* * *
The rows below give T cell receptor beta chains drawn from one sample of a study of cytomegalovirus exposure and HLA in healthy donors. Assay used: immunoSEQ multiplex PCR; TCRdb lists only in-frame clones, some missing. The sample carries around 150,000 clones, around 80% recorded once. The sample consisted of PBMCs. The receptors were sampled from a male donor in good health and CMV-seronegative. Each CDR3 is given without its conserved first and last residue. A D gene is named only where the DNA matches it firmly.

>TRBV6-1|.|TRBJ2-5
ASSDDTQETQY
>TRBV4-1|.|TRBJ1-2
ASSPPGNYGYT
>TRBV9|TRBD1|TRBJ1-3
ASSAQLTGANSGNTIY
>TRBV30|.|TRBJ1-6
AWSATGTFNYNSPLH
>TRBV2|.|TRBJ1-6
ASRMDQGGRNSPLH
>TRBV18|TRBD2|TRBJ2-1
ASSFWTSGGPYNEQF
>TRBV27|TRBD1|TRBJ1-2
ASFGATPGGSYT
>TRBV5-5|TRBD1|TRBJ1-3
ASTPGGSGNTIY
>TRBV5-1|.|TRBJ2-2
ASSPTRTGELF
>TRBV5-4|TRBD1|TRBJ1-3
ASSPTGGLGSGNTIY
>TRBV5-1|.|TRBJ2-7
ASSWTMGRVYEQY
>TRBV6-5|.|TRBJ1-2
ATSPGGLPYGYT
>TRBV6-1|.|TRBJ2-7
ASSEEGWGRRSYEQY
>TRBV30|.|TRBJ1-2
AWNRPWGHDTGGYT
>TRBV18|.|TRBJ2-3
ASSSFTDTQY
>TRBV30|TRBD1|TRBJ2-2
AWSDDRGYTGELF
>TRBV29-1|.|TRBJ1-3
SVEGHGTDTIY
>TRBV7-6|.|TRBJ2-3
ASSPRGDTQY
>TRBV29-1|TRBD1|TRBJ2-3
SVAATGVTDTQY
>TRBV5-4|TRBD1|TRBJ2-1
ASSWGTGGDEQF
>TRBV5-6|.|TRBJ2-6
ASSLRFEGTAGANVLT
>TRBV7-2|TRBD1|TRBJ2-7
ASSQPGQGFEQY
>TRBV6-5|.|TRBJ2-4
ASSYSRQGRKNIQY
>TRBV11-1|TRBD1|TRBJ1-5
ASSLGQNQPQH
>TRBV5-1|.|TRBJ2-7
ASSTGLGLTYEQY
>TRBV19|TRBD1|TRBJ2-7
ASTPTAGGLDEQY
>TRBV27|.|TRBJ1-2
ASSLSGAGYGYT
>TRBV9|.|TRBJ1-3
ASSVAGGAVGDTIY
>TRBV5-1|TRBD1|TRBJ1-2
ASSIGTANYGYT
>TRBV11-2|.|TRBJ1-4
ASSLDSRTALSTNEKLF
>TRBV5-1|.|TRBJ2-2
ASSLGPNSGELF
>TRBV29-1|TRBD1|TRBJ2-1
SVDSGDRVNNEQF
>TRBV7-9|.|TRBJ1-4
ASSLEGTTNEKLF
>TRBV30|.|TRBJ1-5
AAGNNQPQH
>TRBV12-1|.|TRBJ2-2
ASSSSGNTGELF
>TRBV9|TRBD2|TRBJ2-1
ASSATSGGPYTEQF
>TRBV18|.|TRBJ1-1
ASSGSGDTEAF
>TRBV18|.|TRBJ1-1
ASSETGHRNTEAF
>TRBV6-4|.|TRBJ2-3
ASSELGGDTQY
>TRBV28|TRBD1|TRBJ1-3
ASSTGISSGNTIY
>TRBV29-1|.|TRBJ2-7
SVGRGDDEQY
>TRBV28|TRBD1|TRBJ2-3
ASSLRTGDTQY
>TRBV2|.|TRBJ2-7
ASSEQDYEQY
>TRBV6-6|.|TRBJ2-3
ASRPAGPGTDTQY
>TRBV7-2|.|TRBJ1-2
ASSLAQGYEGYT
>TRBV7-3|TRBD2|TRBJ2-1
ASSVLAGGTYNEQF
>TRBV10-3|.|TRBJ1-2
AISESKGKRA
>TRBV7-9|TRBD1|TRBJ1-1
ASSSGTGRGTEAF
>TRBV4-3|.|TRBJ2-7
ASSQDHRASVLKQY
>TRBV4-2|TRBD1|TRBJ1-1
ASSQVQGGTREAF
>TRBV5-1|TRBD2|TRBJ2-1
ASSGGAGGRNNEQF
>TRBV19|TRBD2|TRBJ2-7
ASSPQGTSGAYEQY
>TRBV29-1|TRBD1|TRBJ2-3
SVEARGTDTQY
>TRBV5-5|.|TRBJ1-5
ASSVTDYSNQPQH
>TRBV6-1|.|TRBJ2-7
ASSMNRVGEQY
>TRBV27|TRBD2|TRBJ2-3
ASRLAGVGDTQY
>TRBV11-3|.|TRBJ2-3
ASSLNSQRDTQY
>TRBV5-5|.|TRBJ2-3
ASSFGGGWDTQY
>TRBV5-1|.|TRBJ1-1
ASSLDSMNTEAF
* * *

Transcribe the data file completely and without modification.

The rows below give T cell receptor beta chains drawn from one sample of a study of cytomegalovirus exposure and HLA in healthy donors. Assay used: immunoSEQ multiplex PCR; TCRdb lists only in-frame clones, some missing. The sample carries around 150,000 clones, around 80% recorded once. The sample consisted of PBMCs. The receptors were sampled from a male donor in good health and CMV-seronegative. Each CDR3 is given without its conserved first and last residue. A D gene is named only where the DNA matches it firmly.

>TRBV6-1|.|TRBJ2-5
ASSDDTQETQY
>TRBV4-1|.|TRBJ1-2
ASSPPGNYGYT
>TRBV9|TRBD1|TRBJ1-3
ASSAQLTGANSGNTIY
>TRBV30|.|TRBJ1-6
AWSATGTFNYNSPLH
>TRBV2|.|TRBJ1-6
ASRMDQGGRNSPLH
>TRBV18|TRBD2|TRBJ2-1
ASSFWTSGGPYNEQF
>TRBV27|TRBD1|TRBJ1-2
ASFGATPGGSYT
>TRBV5-5|TRBD1|TRBJ1-3
ASTPGGSGNTIY
>TRBV5-1|.|TRBJ2-2
ASSPTRTGELF
>TRBV5-4|TRBD1|TRBJ1-3
ASSPTGGLGSGNTIY
>TRBV5-1|.|TRBJ2-7
ASSWTMGRVYEQY
>TRBV6-5|.|TRBJ1-2
ATSPGGLPYGYT
>TRBV6-1|.|TRBJ2-7
ASSEEGWGRRSYEQY
>TRBV30|.|TRBJ1-2
AWNRPWGHDTGGYT
>TRBV18|.|TRBJ2-3
ASSSFTDTQY
>TRBV30|TRBD1|TRBJ2-2
AWSDDRGYTGELF
>TRBV29-1|.|TRBJ1-3
SVEGHGTDTIY
>TRBV7-6|.|TRBJ2-3
ASSPRGDTQY
>TRBV29-1|TRBD1|TRBJ2-3
SVAATGVTDTQY
>TRBV5-4|TRBD1|TRBJ2-1
ASSWGTGGDEQF
>TRBV5-6|.|TRBJ2-6
ASSLRFEGTAGANVLT
>TRBV7-2|TRBD1|TRBJ2-7
ASSQPGQGFEQY
>TRBV6-5|.|TRBJ2-4
ASSYSRQGRKNIQY
>TRBV11-1|TRBD1|TRBJ1-5
ASSLGQNQPQH
>TRBV5-1|.|TRBJ2-7
ASSTGLGLTYEQY
>TRBV19|TRBD1|TRBJ2-7
ASTPTAGGLDEQY
>TRBV27|.|TRBJ1-2
ASSLSGAGYGYT
>TRBV9|.|TRBJ1-3
ASSVAGGAVGDTIY
>TRBV5-1|TRBD1|TRBJ1-2
ASSIGTANYGYT
>TRBV11-2|.|TRBJ1-4
ASSLDSRTALSTNEKLF
>TRBV5-1|.|TRBJ2-2
ASSLGPNSGELF
>TRBV29-1|TRBD1|TRBJ2-1
SVDSGDRVNNEQF
>TRBV7-9|.|TRBJ1-4
ASSLEGTTNEKLF
>TRBV30|.|TRBJ1-5
AAGNNQPQH
>TRBV12-1|.|TRBJ2-2
ASSSSGNTGELF
>TRBV9|TRBD2|TRBJ2-1
ASSATSGGPYTEQF
>TRBV18|.|TRBJ1-1
ASSGSGDTEAF
>TRBV18|.|TRBJ1-1
ASSETGHRNTEAF
>TRBV6-4|.|TRBJ2-3
ASSELGGDTQY
>TRBV28|TRBD1|TRBJ1-3
ASSTGISSGNTIY
>TRBV29-1|.|TRBJ2-7
SVGRGDDEQY
>TRBV28|TRBD1|TRBJ2-3
ASSLRTGDTQY
>TRBV2|.|TRBJ2-7
ASSEQDYEQY
>TRBV6-6|.|TRBJ2-3
ASRPAGPGTDTQY
>TRBV7-2|.|TRBJ1-2
ASSLAQGYEGYT
>TRBV7-3|TRBD2|TRBJ2-1
ASSVLAGGTYNEQF
>TRBV10-3|.|TRBJ1-2
AISESKGKRA
>TRBV7-9|TRBD1|TRBJ1-1
ASSSGTGRGTEAF
>TRBV4-3|.|TRBJ2-7
ASSQDHRASVLKQY
>TRBV4-2|TRBD1|TRBJ1-1
ASSQVQGGTREAF
>TRBV5-1|TRBD2|TRBJ2-1
ASSGGAGGRNNEQF
>TRBV19|TRBD2|TRBJ2-7
ASSPQGTSGAYEQY
>TRBV29-1|TRBD1|TRBJ2-3
SVEARGTDTQY
>TRBV5-5|.|TRBJ1-5
ASSVTDYSNQPQH
>TRBV6-1|.|TRBJ2-7
ASSMNRVGEQY
>TRBV27|TRBD2|TRBJ2-3
ASRLAGVGDTQY
>TRBV11-3|.|TRBJ2-3
ASSLNSQRDTQY
>TRBV5-5|.|TRBJ2-3
ASSFGGGWDTQY
>TRBV5-1|.|TRBJ1-1
ASSLDSMNTEAF